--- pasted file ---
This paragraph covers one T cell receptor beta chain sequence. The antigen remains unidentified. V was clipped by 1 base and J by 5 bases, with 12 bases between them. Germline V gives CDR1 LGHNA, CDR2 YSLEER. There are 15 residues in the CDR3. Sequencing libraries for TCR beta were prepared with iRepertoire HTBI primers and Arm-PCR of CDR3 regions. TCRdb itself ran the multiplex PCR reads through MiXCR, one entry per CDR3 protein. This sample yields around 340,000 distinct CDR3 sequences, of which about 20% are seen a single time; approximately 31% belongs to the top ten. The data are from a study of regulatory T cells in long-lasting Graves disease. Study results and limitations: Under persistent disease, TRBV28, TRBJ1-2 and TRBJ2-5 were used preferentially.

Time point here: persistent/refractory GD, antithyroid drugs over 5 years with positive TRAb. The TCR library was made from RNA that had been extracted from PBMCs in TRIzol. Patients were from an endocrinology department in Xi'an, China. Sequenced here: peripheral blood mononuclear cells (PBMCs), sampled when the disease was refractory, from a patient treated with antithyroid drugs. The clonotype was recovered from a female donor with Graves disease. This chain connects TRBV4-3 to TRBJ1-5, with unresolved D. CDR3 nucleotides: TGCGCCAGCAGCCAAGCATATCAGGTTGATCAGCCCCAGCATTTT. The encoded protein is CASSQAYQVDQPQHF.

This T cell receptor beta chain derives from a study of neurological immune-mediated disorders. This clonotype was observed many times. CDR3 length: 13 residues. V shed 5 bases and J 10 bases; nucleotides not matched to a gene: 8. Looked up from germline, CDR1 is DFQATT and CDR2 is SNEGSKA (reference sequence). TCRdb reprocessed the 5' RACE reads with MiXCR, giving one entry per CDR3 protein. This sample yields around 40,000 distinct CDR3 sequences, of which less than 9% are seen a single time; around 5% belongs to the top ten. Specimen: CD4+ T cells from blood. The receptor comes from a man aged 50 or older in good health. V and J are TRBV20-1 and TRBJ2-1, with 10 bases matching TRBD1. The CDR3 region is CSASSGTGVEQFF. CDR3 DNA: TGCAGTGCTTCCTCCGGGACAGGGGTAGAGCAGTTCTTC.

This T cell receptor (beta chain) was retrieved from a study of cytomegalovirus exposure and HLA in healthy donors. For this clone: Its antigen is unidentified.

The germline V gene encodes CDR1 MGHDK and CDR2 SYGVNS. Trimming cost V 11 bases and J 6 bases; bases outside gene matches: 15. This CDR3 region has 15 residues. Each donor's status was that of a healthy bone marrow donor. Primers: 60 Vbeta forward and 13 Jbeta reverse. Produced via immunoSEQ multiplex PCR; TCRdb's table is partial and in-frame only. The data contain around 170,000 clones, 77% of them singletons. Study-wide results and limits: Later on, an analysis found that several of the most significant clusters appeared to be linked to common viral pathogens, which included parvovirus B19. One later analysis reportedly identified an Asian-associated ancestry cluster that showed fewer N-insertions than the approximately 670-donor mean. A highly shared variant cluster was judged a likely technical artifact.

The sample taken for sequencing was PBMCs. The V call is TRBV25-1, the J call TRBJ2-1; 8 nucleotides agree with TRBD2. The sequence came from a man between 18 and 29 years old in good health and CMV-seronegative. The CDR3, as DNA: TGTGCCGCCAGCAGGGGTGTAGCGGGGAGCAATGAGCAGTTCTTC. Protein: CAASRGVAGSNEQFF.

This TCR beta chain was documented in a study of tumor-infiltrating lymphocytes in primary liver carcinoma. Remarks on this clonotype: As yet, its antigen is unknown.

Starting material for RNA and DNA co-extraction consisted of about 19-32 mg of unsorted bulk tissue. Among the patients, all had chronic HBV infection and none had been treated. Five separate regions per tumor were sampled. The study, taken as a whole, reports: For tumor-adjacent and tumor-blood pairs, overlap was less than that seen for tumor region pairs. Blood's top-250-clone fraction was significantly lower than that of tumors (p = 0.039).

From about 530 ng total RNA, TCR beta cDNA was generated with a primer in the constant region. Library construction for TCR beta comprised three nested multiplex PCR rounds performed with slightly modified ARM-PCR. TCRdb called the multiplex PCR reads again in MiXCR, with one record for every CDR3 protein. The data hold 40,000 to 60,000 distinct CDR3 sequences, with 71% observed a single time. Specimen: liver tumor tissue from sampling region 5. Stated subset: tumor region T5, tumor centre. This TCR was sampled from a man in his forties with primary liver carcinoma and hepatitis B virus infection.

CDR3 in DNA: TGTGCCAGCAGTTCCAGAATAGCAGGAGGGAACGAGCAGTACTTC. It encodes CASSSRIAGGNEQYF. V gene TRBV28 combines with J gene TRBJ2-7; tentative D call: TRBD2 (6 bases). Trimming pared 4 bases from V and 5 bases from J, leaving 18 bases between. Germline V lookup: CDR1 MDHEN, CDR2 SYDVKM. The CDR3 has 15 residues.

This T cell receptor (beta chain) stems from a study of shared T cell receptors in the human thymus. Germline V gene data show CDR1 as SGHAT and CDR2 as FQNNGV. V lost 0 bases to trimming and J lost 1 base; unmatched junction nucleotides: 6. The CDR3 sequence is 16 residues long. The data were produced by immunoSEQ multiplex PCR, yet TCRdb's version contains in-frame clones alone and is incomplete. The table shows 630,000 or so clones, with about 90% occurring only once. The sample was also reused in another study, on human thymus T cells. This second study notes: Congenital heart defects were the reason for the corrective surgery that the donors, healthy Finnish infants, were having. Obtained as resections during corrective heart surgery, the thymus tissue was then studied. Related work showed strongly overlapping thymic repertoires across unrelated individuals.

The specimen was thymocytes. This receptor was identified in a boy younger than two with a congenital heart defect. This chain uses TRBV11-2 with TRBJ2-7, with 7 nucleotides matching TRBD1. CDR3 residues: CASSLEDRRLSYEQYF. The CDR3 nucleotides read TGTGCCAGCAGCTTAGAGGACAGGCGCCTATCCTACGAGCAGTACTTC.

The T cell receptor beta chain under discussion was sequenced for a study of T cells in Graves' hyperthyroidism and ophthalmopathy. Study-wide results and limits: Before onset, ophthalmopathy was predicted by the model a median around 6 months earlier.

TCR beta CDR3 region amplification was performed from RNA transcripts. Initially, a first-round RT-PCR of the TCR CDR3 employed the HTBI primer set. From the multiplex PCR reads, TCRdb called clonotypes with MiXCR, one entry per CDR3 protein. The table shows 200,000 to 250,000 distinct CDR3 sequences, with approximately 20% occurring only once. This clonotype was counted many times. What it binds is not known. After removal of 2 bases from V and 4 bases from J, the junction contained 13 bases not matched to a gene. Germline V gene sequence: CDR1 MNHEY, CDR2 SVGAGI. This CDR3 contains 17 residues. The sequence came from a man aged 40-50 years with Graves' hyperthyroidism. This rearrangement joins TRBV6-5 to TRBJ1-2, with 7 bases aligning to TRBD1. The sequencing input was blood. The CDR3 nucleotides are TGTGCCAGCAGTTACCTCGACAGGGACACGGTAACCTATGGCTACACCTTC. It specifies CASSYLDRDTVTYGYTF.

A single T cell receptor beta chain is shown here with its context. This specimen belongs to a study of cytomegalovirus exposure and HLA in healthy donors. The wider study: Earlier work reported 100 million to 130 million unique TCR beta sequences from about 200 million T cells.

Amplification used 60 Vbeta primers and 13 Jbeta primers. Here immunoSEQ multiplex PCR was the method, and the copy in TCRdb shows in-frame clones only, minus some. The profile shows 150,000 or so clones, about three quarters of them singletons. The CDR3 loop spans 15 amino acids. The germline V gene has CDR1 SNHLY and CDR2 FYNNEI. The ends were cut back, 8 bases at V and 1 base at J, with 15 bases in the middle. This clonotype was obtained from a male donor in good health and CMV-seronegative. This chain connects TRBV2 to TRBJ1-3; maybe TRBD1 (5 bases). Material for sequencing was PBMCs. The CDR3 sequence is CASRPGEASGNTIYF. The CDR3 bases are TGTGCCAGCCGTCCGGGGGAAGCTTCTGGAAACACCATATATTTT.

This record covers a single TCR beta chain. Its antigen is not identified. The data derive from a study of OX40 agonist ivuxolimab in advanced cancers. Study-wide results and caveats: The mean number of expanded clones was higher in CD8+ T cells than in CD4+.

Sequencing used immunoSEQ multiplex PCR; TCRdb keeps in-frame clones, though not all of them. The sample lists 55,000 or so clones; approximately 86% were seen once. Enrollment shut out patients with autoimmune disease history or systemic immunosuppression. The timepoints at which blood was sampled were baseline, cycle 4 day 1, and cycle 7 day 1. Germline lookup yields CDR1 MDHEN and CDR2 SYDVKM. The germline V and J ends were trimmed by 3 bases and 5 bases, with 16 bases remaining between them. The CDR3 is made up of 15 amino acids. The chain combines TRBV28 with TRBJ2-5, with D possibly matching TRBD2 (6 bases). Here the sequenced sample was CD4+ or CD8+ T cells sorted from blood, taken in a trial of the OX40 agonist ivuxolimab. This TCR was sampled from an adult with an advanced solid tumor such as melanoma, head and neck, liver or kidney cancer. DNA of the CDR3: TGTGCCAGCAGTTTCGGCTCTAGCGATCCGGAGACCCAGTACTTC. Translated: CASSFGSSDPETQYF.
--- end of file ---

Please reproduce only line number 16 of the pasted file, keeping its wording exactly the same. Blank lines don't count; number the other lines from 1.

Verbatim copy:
Amplification used 60 Vbeta primers and 13 Jbeta primers. Here immunoSEQ multiplex PCR was the method, and the copy in TCRdb shows in-frame clones only, minus some. The profile shows 150,000 or so clones, about three quarters of them singletons. The CDR3 loop spans 15 amino acids. The germline V gene has CDR1 SNHLY and CDR2 FYNNEI. The ends were cut back, 8 bases at V and 1 base at J, with 15 bases in the middle. This clonotype was obtained from a male donor in good health and CMV-seronegative. This chain connects TRBV2 to TRBJ1-3; maybe TRBD1 (5 bases). Material for sequencing was PBMCs. The CDR3 sequence is CASRPGEASGNTIYF. The CDR3 bases are TGTGCCAGCCGTCCGGGGGAAGCTTCTGGAAACACCATATATTTT.